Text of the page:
Braithwell, Micklebring and Clifton History and Heritage

Methodism in Braithwell

Charles William Hatfield recorded the following recollections of the arrival of Methodism in Braithwell in his volume, Village Sketches and Hints to Pedestrians (1849/50):

"It is within the memory of several people still living, that Messrs. Luke, Adams, William Field, Richard Naylor and others from Rotherham, visited Braithwell for the purpose of introducing Methodism. Mr George Burgin of Sheffield, had married into a family at Braithwell, and being a Methodist, no doubt commended this new scheme among his relatives so as to prepare them in some degree for a favourable reception of it whenever it should be promulgated, and the request proved his labours had not been in vain, as some of the most active of the early Methodists were connected with the family of the Howes, in which he had married.

It appears that Thomas Wiler, a shoemaker at Braithwell, had frequently heard Mr Wesley at Bramley. He seems to have been the first who took a prominent part in recommending the severe morality which this great and fond man advocated. He spoke strongly against the prevalent Sabbath breaking of the village and especially reproved the butchers for the sale of meat on that day. He was bitterly assailed in consequence and seldom passed the stall without being addressed by some approbious epithet, or perhaps having a filthy sheep skin thrown at him, but nothing deterred him from discharging his duty and rebuking sinners. His death was remarkably sudden, for falling back in his chair he expired in a moment.

The Reverend John Saunderson was the first travelling preacher that visited the place. This was in the year 1793, next year they were visited by Mr Thomas Carlill, who gave Mr Thomas Westby his first note to go to the Rotherham Love Feast* Mr Samuel Clarke of Hellaby, was the first leader. In 1797, the Rev J Beaumont and John Furniss were in Rotherham circuit and this place was joined to Doncaster, which became the head of a new circuit. In consequence of the annoyance they suffered from breaking of windows and similar mischiefs, and it was deemed necessary to have the house licenced for worship in the Bishop’s Court.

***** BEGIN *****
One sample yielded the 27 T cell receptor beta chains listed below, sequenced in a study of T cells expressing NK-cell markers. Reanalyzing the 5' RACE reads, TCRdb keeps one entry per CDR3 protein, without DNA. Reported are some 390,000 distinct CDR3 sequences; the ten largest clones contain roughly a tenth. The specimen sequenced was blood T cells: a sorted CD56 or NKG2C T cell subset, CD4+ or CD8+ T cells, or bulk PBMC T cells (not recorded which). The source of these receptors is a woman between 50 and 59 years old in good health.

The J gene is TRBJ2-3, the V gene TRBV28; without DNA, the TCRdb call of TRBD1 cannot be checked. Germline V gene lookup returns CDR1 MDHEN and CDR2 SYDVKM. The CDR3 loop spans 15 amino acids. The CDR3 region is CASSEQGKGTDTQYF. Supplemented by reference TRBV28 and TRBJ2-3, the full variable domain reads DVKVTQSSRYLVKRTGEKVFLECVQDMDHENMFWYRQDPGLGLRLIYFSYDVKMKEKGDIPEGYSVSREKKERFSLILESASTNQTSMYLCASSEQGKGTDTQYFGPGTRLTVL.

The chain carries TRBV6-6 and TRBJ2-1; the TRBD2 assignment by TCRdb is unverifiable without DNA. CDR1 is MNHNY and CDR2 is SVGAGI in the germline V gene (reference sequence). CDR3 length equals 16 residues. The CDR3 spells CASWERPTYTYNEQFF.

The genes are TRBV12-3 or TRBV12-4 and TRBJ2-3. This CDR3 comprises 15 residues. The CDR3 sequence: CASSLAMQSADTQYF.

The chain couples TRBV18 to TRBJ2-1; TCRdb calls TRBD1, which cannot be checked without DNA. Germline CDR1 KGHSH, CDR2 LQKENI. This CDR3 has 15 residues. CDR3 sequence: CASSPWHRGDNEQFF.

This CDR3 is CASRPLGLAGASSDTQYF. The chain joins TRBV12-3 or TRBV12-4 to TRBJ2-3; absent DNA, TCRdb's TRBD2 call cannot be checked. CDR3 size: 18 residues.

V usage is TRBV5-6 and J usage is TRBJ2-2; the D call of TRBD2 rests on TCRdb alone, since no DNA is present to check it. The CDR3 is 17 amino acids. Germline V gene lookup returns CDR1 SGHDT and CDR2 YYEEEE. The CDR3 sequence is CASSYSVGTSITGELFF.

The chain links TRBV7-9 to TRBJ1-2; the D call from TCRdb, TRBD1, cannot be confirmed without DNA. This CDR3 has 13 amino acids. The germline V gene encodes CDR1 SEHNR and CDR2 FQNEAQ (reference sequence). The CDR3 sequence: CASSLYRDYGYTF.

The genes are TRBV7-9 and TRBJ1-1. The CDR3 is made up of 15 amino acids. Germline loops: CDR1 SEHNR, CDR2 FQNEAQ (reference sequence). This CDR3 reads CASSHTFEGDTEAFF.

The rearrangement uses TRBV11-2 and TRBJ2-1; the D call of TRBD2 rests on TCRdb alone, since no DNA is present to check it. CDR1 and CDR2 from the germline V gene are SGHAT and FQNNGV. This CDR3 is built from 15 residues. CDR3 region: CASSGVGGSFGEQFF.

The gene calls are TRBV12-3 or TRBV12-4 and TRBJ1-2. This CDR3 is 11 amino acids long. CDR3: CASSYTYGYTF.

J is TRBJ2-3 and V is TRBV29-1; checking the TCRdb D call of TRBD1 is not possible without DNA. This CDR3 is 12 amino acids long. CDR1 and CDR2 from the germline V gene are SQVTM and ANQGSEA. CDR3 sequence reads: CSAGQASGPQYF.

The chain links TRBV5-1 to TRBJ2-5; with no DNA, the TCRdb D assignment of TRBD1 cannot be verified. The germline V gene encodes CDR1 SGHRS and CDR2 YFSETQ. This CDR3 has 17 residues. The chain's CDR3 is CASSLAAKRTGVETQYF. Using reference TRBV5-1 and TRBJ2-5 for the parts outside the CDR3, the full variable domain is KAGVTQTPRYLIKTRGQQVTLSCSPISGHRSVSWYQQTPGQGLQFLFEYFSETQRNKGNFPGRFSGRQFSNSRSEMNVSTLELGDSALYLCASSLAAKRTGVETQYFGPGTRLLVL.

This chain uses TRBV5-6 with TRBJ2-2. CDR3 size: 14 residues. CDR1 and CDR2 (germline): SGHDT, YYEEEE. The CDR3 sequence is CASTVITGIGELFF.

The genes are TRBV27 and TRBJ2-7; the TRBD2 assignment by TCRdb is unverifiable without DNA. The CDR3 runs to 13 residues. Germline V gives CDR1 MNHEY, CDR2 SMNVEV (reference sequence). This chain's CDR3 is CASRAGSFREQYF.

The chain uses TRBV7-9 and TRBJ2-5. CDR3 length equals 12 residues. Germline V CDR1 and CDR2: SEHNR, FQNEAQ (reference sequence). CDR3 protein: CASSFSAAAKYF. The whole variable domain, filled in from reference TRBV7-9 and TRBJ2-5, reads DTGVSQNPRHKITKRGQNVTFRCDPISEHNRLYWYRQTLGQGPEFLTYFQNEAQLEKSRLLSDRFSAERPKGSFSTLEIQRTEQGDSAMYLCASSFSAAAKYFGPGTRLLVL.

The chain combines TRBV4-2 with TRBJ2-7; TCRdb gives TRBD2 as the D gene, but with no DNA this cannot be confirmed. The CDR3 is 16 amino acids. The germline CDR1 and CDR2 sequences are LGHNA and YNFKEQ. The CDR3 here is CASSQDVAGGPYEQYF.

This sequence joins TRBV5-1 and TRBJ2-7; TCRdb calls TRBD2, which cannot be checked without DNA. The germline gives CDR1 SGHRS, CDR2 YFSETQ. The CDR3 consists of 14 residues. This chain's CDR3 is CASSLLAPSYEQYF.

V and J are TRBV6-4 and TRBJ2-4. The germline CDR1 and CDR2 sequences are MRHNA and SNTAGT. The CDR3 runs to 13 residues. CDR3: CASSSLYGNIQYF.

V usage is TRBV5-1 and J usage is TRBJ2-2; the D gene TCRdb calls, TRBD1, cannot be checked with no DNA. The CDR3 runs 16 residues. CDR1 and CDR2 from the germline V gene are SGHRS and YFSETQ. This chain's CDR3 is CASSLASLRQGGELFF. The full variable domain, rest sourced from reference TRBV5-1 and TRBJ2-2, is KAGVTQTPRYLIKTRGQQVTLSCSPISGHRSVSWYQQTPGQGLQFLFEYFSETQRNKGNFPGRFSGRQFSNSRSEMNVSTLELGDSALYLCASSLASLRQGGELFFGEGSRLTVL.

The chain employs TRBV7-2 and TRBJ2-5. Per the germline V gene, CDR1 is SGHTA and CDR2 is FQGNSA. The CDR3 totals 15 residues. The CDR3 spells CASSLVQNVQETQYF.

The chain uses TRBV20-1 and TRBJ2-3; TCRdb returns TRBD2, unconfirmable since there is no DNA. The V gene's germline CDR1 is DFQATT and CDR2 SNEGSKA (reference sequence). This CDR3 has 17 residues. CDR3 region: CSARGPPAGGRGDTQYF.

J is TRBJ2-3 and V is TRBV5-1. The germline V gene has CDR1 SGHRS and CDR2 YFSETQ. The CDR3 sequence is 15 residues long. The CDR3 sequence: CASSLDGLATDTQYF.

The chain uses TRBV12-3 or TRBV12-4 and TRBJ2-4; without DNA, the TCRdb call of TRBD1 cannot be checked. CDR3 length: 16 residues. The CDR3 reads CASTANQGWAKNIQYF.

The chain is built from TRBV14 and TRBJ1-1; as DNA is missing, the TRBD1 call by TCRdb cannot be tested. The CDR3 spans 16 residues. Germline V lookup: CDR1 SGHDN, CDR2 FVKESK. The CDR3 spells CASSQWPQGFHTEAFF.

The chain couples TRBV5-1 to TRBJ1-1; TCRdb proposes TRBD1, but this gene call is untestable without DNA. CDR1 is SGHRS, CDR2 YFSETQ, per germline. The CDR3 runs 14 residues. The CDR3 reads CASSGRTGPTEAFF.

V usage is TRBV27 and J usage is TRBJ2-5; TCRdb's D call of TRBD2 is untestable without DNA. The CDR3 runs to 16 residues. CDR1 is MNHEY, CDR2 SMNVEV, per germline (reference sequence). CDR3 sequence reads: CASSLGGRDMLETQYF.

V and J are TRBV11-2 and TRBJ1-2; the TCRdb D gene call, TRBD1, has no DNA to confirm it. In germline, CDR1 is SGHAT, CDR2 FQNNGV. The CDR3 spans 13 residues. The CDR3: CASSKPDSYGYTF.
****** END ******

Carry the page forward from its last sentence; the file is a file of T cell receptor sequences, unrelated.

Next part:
A short time before Doncaster became the head of the circuit, there was considerable increase in the Societies throughout the neighbourhood under the Ministry of Messrs. Wm Stroms and Thomas Carlill, and Braithwell seems to have felt the advantage of it. Mr John Clayton succeeded Mr Clarke as leader and after him came Mr Michael Howe, who for many years was one of the most active promotors of Methodism in the vicinity. Owing to some mistakes in the family of the Revills, where the preaching had long been held, Mr Robert Thompson opened his best room for them. At length it was thought needful that a chapel should be erected. Mr John Howle of Braithwell, attorney, generously gave the land required for the building, and a very plain chapel was commenced.

68_Chapel on Austwood Lane.jpg
  Wesleyan Chapel, now a private House

The cause progressed steadily, having very little opposition to contend with, and  in 1846 it was found necessary to enlarge their place of worship, two yards each way, and put pews in it. 150 persons may now be accommodated in it and the congregation is one of the best in the neighbourhood. A small Sunday School is conducted on the premises. The number of members in the society is about 30, and the cause is in a prosperous condition".